We sure think so. And we like to think all those other wars we’ve spent so many good men on back up the position.
If you agree, here’s how we do it.
There’s a way to fight back without spreading germs, risking the lives of the susceptible, or even breaking any laws or emergency decrees.
Instead, it has everything to do with that chart we showed you above.
The media world thrives on eyeballs. It needs viewers and clicks. The more we view… and the more we click… the bigger and greedier it gets.
Ratings have been through the roof during this crisis. Americans are locked up and glued to their TVs. The media knows it and feeds on it.
So when COVID-19 cases in a small town in Kansas go from two to four… the story gets even more clicks when the media tells us cases doubled overnight.
When a town in Texas has a barbershop open up… the media deems the next case in the county proof that it’s America’s newest hot spot.
As conscientious objectors, we can’t fall for it.
In fact, as objectors, we must – by definition – not take part in it.
We’re convinced that politicians and the media that feeds like parasites on them are no different from a 6-year-old repeating a foul word in the back seat of the car.
If you ignore him… he’ll stop.
Right now, little Johnny and his sister are in the back seat cussing up a storm. They thrive on the looks on our faces reflected in the rearview mirror.
They’ve got our full attention… and they know it.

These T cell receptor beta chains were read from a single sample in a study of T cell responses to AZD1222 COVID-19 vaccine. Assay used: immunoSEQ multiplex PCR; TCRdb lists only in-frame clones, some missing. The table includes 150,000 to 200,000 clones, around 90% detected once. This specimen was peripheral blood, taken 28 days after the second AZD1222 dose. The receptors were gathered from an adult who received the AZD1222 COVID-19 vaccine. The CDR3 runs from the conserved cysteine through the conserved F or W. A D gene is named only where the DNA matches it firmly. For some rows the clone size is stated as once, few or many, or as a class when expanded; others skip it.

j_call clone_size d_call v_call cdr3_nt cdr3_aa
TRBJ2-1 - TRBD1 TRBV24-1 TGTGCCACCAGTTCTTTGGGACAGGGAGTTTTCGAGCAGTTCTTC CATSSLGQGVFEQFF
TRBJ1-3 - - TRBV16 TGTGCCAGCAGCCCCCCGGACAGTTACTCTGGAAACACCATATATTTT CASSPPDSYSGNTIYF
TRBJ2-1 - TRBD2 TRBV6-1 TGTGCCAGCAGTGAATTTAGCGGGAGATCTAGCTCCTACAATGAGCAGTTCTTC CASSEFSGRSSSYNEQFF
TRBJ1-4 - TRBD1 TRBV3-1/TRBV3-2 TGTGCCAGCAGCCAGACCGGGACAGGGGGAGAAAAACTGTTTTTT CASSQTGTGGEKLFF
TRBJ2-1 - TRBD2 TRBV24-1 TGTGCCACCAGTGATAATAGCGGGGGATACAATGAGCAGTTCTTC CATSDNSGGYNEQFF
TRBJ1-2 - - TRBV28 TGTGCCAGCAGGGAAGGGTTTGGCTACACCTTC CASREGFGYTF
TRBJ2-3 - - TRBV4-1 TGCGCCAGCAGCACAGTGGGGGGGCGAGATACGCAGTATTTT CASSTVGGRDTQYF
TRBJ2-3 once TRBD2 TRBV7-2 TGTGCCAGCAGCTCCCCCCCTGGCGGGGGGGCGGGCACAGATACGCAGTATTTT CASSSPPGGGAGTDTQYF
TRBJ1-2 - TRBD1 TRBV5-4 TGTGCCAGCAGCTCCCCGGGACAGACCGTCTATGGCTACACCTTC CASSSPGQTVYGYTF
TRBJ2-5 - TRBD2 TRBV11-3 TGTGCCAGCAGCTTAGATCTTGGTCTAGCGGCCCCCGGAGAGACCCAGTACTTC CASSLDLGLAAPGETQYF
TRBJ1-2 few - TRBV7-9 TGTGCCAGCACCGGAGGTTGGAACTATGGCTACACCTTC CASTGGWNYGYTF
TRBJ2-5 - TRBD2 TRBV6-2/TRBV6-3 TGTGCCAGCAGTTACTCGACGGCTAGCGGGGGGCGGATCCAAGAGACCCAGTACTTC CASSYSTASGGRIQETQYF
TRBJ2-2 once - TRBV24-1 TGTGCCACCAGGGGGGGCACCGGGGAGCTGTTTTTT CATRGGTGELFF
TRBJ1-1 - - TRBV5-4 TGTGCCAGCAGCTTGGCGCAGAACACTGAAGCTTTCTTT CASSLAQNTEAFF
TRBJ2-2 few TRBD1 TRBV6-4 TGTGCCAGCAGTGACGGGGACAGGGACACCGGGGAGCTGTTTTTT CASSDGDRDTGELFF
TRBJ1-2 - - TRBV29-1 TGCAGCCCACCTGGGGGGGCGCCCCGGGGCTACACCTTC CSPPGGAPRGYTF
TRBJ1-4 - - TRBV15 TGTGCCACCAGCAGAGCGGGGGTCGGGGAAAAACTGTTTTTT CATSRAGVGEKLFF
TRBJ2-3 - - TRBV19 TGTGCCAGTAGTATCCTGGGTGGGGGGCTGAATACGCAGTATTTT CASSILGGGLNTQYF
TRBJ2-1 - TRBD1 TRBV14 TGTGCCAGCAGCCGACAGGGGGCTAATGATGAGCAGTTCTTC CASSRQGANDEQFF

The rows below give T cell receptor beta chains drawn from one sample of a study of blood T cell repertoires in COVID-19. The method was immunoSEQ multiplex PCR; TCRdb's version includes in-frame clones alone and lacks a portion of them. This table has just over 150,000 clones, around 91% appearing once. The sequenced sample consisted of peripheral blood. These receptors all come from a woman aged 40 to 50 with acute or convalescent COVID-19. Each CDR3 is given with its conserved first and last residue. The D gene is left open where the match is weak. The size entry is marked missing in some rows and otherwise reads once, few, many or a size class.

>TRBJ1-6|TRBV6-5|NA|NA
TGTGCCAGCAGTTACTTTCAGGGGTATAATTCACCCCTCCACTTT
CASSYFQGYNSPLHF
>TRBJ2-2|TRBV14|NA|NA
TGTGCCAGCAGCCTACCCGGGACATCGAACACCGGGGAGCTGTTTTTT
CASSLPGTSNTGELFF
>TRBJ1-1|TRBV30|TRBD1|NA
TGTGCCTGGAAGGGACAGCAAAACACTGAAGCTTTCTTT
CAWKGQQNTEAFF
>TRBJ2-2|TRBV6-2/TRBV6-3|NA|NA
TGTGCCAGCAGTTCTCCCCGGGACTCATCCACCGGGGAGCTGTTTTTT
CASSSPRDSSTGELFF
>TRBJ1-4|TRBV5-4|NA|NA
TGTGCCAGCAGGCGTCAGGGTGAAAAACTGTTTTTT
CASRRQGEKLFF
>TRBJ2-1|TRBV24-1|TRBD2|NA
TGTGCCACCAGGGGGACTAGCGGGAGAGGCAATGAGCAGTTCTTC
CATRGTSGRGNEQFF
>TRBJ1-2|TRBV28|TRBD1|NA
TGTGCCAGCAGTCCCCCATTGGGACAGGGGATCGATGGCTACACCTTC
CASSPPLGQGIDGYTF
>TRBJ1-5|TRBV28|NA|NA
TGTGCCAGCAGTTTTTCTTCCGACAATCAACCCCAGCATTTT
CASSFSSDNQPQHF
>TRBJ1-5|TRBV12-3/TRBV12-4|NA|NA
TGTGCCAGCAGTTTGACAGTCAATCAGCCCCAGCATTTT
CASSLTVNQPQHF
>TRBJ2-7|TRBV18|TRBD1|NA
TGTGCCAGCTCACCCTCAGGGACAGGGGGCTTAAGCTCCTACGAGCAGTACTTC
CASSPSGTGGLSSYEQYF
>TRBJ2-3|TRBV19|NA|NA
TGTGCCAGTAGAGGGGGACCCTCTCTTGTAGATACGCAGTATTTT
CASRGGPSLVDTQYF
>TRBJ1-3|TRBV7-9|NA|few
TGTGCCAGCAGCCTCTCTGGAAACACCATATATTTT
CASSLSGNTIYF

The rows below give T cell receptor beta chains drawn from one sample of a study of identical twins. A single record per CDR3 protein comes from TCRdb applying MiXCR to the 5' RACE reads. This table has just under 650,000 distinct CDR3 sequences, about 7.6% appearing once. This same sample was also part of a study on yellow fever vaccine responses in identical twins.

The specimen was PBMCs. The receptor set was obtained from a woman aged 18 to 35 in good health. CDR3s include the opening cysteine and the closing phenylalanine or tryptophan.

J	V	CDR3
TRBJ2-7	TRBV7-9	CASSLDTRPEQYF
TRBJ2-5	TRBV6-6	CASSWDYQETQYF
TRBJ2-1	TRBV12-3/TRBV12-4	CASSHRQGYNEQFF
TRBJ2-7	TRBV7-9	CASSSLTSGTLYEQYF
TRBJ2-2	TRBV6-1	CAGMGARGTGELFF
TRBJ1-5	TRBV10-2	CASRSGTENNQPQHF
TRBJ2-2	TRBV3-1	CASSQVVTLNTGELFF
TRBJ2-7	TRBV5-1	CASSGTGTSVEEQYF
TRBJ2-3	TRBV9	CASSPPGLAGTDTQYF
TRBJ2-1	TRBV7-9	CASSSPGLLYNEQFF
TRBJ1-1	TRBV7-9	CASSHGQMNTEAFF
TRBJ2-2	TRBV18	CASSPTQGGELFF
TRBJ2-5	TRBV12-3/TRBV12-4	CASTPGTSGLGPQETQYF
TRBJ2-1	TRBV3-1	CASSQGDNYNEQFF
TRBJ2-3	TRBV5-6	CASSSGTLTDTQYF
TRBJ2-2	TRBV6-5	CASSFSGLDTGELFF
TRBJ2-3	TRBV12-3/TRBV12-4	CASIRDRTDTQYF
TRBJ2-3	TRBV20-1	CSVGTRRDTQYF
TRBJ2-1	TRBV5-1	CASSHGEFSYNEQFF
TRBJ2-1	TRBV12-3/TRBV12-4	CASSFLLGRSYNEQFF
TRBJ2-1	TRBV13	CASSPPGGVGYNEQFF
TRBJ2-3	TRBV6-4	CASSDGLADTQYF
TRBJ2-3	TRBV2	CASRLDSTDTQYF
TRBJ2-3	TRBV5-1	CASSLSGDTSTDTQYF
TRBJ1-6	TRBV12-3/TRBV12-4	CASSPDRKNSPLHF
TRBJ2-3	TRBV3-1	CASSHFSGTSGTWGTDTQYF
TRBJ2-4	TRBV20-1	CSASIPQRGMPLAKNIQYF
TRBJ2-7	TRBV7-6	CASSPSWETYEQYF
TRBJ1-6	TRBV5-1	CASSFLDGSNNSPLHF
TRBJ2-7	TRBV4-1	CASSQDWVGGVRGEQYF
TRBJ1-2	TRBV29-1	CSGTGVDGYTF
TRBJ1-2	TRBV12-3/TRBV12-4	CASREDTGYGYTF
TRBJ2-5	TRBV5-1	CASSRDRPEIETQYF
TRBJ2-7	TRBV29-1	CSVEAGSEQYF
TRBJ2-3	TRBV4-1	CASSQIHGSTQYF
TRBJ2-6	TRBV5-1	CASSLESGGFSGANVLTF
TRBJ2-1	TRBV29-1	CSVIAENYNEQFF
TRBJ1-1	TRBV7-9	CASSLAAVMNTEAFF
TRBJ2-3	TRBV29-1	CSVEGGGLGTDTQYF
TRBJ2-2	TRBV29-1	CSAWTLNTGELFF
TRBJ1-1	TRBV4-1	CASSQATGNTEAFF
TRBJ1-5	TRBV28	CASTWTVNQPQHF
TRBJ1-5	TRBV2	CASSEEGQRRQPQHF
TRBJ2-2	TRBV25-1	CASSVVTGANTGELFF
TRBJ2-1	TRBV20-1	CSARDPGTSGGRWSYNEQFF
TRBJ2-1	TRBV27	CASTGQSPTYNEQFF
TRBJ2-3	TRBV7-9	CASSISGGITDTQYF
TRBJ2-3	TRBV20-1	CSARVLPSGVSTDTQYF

If we’d merely turn our gaze, they’d shut up or at least tone it down.
But no, we keep watching.
So Johnny tries something new… something even crazier. Murder hornets!
Well, sex is a hot topic. So is the coronavirus. Let’s air a say-nothing interview about the coronavirus and sex.
Each new tweet, comment and click on a headline give them yet another reason to keep up the profanity.
The headline writers and the skim-the-surface pundits are getting rich as we click on their headlines and tune in to their daily “war” broadcasts.
As you know, one of our core beliefs is the infinite value of Know-How. We’d never tell you to walk blindly or ignorantly into the world.
But we must focus on the ideas that matter.
We must have the skills to discern what’s important and the fortitude to ignore what isn’t.
The easiest way to fight this war is to purposefully sit it out.
It’s okay to be a conscientious objector.
It’s the moral thing to do.
About Andy Snyder
Andy Snyder is the founder of Manward Press, the nation’s premier source of unfiltered, unorthodox views on money and what it means for a free society. An American author, investor and serial entrepreneur, Andy cut his teeth at an esteemed financial firm with nearly $100 billion in assets under management. Andy and his ideas have been featured on Fox News, on countless radio stations, and in numerous print and online outlets. He’s been a keynote speaker and panelist at events all over the world, from four-star ballrooms to Senate hearing rooms. Today, Andy’s dissident thoughts on life, liberty and investing can be found in his popular daily newsletter, Manward Digest.